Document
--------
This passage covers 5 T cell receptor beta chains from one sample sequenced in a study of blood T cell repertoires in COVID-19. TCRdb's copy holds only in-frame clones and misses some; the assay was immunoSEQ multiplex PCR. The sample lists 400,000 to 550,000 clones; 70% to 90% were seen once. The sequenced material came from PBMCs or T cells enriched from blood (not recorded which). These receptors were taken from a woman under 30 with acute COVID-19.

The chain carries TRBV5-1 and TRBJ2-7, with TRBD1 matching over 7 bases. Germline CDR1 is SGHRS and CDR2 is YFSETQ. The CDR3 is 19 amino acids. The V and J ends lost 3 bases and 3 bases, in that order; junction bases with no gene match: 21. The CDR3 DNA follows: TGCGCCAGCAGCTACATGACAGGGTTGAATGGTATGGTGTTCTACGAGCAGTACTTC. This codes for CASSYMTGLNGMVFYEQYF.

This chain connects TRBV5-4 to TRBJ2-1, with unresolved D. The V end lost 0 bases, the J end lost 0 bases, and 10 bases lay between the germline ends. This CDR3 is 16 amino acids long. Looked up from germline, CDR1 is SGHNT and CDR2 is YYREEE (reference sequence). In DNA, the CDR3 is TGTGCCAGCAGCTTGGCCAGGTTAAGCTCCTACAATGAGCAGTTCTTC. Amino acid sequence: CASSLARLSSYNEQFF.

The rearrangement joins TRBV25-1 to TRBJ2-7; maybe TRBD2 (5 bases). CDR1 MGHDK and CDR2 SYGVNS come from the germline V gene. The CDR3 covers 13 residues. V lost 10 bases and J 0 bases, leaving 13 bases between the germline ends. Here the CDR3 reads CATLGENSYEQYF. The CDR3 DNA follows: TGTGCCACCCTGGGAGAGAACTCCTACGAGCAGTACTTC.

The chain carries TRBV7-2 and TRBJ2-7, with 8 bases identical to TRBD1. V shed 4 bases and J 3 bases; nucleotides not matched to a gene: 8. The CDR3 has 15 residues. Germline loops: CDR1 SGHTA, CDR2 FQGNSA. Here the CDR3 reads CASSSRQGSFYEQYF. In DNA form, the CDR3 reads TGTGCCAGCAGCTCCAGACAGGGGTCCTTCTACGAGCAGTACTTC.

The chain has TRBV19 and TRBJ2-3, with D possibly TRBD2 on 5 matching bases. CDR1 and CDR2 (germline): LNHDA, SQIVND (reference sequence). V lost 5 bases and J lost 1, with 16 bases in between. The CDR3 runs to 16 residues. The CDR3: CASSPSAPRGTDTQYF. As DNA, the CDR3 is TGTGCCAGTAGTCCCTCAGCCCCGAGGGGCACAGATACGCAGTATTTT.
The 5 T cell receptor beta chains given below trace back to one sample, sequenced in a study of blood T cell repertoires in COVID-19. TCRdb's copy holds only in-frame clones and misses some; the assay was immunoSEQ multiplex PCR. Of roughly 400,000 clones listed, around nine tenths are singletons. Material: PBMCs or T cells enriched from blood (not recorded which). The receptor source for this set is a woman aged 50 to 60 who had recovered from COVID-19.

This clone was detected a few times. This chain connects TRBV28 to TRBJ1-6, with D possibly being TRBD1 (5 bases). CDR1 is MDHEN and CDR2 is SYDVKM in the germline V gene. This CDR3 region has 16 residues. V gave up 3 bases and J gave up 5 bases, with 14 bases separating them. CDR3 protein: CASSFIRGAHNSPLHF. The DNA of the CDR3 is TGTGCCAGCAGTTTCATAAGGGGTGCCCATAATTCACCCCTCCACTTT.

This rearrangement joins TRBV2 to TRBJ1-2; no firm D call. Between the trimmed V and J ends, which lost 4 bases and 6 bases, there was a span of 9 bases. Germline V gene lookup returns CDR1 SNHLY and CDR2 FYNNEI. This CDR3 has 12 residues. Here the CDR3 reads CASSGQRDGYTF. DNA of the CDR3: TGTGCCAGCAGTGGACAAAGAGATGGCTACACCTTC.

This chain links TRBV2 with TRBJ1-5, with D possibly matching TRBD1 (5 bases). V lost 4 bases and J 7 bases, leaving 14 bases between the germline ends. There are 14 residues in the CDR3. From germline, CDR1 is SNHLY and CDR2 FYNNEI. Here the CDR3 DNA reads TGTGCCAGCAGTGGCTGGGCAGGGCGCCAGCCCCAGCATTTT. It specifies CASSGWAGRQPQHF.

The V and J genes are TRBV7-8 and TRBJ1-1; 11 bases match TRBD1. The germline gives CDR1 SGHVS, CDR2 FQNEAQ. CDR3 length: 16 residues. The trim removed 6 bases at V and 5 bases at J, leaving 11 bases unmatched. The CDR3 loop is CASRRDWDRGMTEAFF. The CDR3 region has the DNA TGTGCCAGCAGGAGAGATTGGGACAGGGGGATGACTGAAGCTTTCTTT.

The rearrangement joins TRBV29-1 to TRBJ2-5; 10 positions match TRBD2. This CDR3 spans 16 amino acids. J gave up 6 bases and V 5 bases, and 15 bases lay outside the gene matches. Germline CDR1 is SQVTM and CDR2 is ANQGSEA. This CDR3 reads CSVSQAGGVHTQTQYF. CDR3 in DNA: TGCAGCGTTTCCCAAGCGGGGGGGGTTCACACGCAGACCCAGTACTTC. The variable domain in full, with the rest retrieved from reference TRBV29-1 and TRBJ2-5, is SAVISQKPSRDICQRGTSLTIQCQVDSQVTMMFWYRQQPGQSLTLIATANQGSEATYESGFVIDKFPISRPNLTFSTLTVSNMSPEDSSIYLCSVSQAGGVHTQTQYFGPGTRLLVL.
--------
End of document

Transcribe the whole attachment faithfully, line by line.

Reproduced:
This passage covers 5 T cell receptor beta chains from one sample sequenced in a study of blood T cell repertoires in COVID-19. TCRdb's copy holds only in-frame clones and misses some; the assay was immunoSEQ multiplex PCR. The sample lists 400,000 to 550,000 clones; 70% to 90% were seen once. The sequenced material came from PBMCs or T cells enriched from blood (not recorded which). These receptors were taken from a woman under 30 with acute COVID-19.

The chain carries TRBV5-1 and TRBJ2-7, with TRBD1 matching over 7 bases. Germline CDR1 is SGHRS and CDR2 is YFSETQ. The CDR3 is 19 amino acids. The V and J ends lost 3 bases and 3 bases, in that order; junction bases with no gene match: 21. The CDR3 DNA follows: TGCGCCAGCAGCTACATGACAGGGTTGAATGGTATGGTGTTCTACGAGCAGTACTTC. This codes for CASSYMTGLNGMVFYEQYF.

This chain connects TRBV5-4 to TRBJ2-1, with unresolved D. The V end lost 0 bases, the J end lost 0 bases, and 10 bases lay between the germline ends. This CDR3 is 16 amino acids long. Looked up from germline, CDR1 is SGHNT and CDR2 is YYREEE (reference sequence). In DNA, the CDR3 is TGTGCCAGCAGCTTGGCCAGGTTAAGCTCCTACAATGAGCAGTTCTTC. Amino acid sequence: CASSLARLSSYNEQFF.

The rearrangement joins TRBV25-1 to TRBJ2-7; maybe TRBD2 (5 bases). CDR1 MGHDK and CDR2 SYGVNS come from the germline V gene. The CDR3 covers 13 residues. V lost 10 bases and J 0 bases, leaving 13 bases between the germline ends. Here the CDR3 reads CATLGENSYEQYF. The CDR3 DNA follows: TGTGCCACCCTGGGAGAGAACTCCTACGAGCAGTACTTC.

The chain carries TRBV7-2 and TRBJ2-7, with 8 bases identical to TRBD1. V shed 4 bases and J 3 bases; nucleotides not matched to a gene: 8. The CDR3 has 15 residues. Germline loops: CDR1 SGHTA, CDR2 FQGNSA. Here the CDR3 reads CASSSRQGSFYEQYF. In DNA form, the CDR3 reads TGTGCCAGCAGCTCCAGACAGGGGTCCTTCTACGAGCAGTACTTC.

The chain has TRBV19 and TRBJ2-3, with D possibly TRBD2 on 5 matching bases. CDR1 and CDR2 (germline): LNHDA, SQIVND (reference sequence). V lost 5 bases and J lost 1, with 16 bases in between. The CDR3 runs to 16 residues. The CDR3: CASSPSAPRGTDTQYF. As DNA, the CDR3 is TGTGCCAGTAGTCCCTCAGCCCCGAGGGGCACAGATACGCAGTATTTT.
The 5 T cell receptor beta chains given below trace back to one sample, sequenced in a study of blood T cell repertoires in COVID-19. TCRdb's copy holds only in-frame clones and misses some; the assay was immunoSEQ multiplex PCR. Of roughly 400,000 clones listed, around nine tenths are singletons. Material: PBMCs or T cells enriched from blood (not recorded which). The receptor source for this set is a woman aged 50 to 60 who had recovered from COVID-19.

This clone was detected a few times. This chain connects TRBV28 to TRBJ1-6, with D possibly being TRBD1 (5 bases). CDR1 is MDHEN and CDR2 is SYDVKM in the germline V gene. This CDR3 region has 16 residues. V gave up 3 bases and J gave up 5 bases, with 14 bases separating them. CDR3 protein: CASSFIRGAHNSPLHF. The DNA of the CDR3 is TGTGCCAGCAGTTTCATAAGGGGTGCCCATAATTCACCCCTCCACTTT.

This rearrangement joins TRBV2 to TRBJ1-2; no firm D call. Between the trimmed V and J ends, which lost 4 bases and 6 bases, there was a span of 9 bases. Germline V gene lookup returns CDR1 SNHLY and CDR2 FYNNEI. This CDR3 has 12 residues. Here the CDR3 reads CASSGQRDGYTF. DNA of the CDR3: TGTGCCAGCAGTGGACAAAGAGATGGCTACACCTTC.

This chain links TRBV2 with TRBJ1-5, with D possibly matching TRBD1 (5 bases). V lost 4 bases and J 7 bases, leaving 14 bases between the germline ends. There are 14 residues in the CDR3. From germline, CDR1 is SNHLY and CDR2 FYNNEI. Here the CDR3 DNA reads TGTGCCAGCAGTGGCTGGGCAGGGCGCCAGCCCCAGCATTTT. It specifies CASSGWAGRQPQHF.

The V and J genes are TRBV7-8 and TRBJ1-1; 11 bases match TRBD1. The germline gives CDR1 SGHVS, CDR2 FQNEAQ. CDR3 length: 16 residues. The trim removed 6 bases at V and 5 bases at J, leaving 11 bases unmatched. The CDR3 loop is CASRRDWDRGMTEAFF. The CDR3 region has the DNA TGTGCCAGCAGGAGAGATTGGGACAGGGGGATGACTGAAGCTTTCTTT.

The rearrangement joins TRBV29-1 to TRBJ2-5; 10 positions match TRBD2. This CDR3 spans 16 amino acids. J gave up 6 bases and V 5 bases, and 15 bases lay outside the gene matches. Germline CDR1 is SQVTM and CDR2 is ANQGSEA. This CDR3 reads CSVSQAGGVHTQTQYF. CDR3 in DNA: TGCAGCGTTTCCCAAGCGGGGGGGGTTCACACGCAGACCCAGTACTTC. The variable domain in full, with the rest retrieved from reference TRBV29-1 and TRBJ2-5, is SAVISQKPSRDICQRGTSLTIQCQVDSQVTMMFWYRQQPGQSLTLIATANQGSEATYESGFVIDKFPISRPNLTFSTLTVSNMSPEDSSIYLCSVSQAGGVHTQTQYFGPGTRLLVL.